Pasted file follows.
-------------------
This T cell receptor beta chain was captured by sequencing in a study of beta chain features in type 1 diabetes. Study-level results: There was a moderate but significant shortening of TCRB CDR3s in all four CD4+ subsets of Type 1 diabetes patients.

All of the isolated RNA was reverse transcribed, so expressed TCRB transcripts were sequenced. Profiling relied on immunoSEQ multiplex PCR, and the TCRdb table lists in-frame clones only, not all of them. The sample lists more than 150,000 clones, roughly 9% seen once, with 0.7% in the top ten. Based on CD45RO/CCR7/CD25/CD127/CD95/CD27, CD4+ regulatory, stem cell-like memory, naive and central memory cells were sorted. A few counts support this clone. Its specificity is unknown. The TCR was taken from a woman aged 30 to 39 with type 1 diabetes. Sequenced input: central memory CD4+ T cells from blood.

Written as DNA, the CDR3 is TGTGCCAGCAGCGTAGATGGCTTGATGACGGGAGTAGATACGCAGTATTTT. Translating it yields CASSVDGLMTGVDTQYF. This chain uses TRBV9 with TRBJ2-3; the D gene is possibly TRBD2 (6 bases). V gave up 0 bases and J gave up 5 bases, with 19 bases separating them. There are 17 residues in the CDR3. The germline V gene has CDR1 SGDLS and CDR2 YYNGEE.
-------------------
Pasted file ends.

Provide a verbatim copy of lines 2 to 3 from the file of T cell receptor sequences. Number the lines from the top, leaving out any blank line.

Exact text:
All of the isolated RNA was reverse transcribed, so expressed TCRB transcripts were sequenced. Profiling relied on immunoSEQ multiplex PCR, and the TCRdb table lists in-frame clones only, not all of them. The sample lists more than 150,000 clones, roughly 9% seen once, with 0.7% in the top ten. Based on CD45RO/CCR7/CD25/CD127/CD95/CD27, CD4+ regulatory, stem cell-like memory, naive and central memory cells were sorted. A few counts support this clone. Its specificity is unknown. The TCR was taken from a woman aged 30 to 39 with type 1 diabetes. Sequenced input: central memory CD4+ T cells from blood.

Written as DNA, the CDR3 is TGTGCCAGCAGCGTAGATGGCTTGATGACGGGAGTAGATACGCAGTATTTT. Translating it yields CASSVDGLMTGVDTQYF. This chain uses TRBV9 with TRBJ2-3; the D gene is possibly TRBD2 (6 bases). V gave up 0 bases and J gave up 5 bases, with 19 bases separating them. There are 17 residues in the CDR3. The germline V gene has CDR1 SGDLS and CDR2 YYNGEE.